Note: This blog was first published in February 2019 and is being re-published here for the first time.
The GDPR has been in effect since May of 2018. The question many companies asked ahead of time is, will the commission be aggressive in going after companies immediately, or will they wait awhile?
The EU went after the big guys immediately, Google, Facebook, and Oracle (to name just a few), probably to make a point that they are not kidding around. But it doesn’t look like smaller companies needed to worry as soon as the new privacy regulations came into effect. I was told before May 2018 by analysts that the EU would move gently in prosecuting non-big name companies to give companies time to put technology and processes in place. An analyst firm also told me that they expected that only 50% of affected companies would be fully compliant by the end of 2019 – they were right.
On January 28, 2019, the European Commission celebrated Data Protection Day by reporting that it has received 95,100 complaints about data practices and 41,502 breach notifications since the General Data Protection Regulation (GDPR) took effect in 2018. The claims cover telemarketing, email, and video surveillance. Also, the EC is probing 255 cross-border violations. These facts surprise me (especially based on the potential fines) in that there are so many organizations that have yet to do anything about GDPR compliance. These facts also highlight the humorous but true maxim:
“The GDPR is like teenage sex – companies all talk about it, none of them knows how to do it, they all assume everyone else is doing it, so they all claim to be doing it also.”
If the above is correct, there are still a considerable number of companies that are subject to the GDPR but are either painfully unaware of it or are choosing to ignore it. Reasons include:
- They don’t think it applies to them because they do not have facilities in the EU
- They assume it will be years before the EU starts to target non-multinationals. [all it takes is for EU citizens to file a complaint about your company to begin the process. Then the cost starts adding up].
You can’t close your eyes and just hope…
Let’s take a look at this situation in a bit more detail.
- The GDPR is like teenage sex – they all talk about it – Remember when you were a teenager… we didn’t have cell phones, social media, decent computer games, or a resource to study questions around sex beyond the obvious of talking to your friends – what else was there to talk about anyway? In reality, there has been no shortage of opinion, commentary, and marketing about the GDPR. Performing a basic internet search on the GDPR topic, Google produces 296 million results.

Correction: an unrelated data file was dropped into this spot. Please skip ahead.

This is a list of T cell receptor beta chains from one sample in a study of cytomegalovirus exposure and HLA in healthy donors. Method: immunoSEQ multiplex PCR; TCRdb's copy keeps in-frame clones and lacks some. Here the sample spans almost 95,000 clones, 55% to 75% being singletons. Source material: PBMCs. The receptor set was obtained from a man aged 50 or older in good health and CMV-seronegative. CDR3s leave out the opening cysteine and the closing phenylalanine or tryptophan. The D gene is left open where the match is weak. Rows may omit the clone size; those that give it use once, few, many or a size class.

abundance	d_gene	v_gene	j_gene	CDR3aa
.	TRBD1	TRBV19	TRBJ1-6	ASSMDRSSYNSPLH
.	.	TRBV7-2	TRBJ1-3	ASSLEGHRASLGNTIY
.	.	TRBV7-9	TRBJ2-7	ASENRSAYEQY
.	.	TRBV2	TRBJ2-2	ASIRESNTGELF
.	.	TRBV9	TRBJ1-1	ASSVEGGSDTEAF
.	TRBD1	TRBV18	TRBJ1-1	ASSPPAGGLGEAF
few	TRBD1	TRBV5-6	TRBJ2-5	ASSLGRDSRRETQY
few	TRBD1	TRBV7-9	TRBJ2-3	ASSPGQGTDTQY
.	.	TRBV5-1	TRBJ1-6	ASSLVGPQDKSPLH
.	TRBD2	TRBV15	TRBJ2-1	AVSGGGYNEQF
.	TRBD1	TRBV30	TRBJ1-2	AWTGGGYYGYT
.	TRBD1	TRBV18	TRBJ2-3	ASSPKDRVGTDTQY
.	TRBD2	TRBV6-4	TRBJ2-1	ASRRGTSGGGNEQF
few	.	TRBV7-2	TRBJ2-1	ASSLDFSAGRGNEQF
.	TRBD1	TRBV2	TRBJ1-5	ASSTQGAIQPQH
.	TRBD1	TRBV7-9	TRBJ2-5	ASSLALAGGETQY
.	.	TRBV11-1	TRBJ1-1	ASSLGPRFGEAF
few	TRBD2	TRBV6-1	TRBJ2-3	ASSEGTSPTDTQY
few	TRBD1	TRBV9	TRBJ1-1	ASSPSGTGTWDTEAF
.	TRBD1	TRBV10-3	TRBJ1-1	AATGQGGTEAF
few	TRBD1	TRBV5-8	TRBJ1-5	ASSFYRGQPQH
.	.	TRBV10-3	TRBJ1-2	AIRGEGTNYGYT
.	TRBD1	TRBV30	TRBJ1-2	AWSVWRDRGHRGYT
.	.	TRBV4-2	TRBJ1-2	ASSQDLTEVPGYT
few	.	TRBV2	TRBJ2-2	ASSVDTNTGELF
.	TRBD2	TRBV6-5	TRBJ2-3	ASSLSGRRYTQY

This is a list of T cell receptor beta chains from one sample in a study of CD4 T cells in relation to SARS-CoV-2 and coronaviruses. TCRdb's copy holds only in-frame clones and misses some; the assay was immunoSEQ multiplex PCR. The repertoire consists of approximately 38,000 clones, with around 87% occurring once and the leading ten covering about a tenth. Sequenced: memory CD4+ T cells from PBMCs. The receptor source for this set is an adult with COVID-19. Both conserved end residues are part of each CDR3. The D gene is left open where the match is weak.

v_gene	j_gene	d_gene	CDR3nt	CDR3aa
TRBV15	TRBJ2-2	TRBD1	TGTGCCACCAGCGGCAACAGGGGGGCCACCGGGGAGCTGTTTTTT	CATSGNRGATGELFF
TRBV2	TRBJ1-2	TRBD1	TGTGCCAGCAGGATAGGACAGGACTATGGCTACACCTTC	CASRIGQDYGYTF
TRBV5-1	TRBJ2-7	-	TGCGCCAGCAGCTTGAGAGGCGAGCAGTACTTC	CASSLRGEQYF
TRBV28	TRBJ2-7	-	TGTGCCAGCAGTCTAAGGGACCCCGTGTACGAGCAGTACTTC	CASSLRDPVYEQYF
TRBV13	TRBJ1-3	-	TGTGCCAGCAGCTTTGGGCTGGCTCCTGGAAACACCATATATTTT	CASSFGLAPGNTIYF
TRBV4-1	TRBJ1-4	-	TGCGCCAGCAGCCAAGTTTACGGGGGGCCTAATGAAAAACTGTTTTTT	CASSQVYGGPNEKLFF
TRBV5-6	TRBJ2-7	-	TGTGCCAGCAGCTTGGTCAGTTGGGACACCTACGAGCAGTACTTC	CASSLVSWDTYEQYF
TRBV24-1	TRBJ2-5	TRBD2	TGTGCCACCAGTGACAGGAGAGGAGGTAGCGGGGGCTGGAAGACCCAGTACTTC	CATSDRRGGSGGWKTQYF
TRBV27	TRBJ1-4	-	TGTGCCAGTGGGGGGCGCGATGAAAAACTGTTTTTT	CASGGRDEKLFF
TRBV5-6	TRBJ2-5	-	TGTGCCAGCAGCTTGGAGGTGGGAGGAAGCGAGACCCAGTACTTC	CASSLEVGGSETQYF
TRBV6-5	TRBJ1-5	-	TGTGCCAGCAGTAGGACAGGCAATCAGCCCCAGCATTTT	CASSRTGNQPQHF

- None of them knows how to do it: I remember this one time at band camp… never mind, that’s a future blog. The GDPR is a complex law that affects companies worldwide. Many/most organizations have been deluged with “expert” opinions, marketing FUD (Fear, Uncertainty, Doubt), and a general lack of understanding from corporate regulatory and legal departments.
- They all assume everyone else is doing it: At that age, didn’t you think everyone was doing it – they said they were! (including you). It’s the same with the GDPR! Companies don’t want other companies (especially their competition) to know you haven’t yet started or completed your GDPR preparations – even though you should have complied back in May of last year.
- So they all claim to be doing it: Why not! It might make you look like the “experienced” one in school, and when asked about it, they won’t be able to figure out you’re lying anyway – they haven’t figured it out either. For GDPR compliance, it’s all in how you’re perceived – NOT.
All jocularity aside (mostly)
We are now almost a year into the GDPR. If you haven’t addressed it yet, you are playing with fire. Have you designated a DPO – data privacy officer and listed them with their contact information on your website? Have you included opt-in and opt-out descriptions on your personal information collection forms? Have you thought about data sovereignty requirements around data movement? Have you considered the right to be forgotten and secure deletions?
The most obvious red-flag for individuals looking for a quick payday is to troll websites looking for the DPO information. If a company doesn’t even have that, then they are a prime target to file against.
In reality, all it takes is for an EU citizen to file a complaint against your organization. Eventually, the GDPR authorities will be knocking on your door, wanting you to answer a bunch of questions about your data collection/retention practices on EU citizens.
Like Dirty Harry, the leading philosopher of the 20th century, once asked, “Do you feel lucky…punk? Well, do ya?”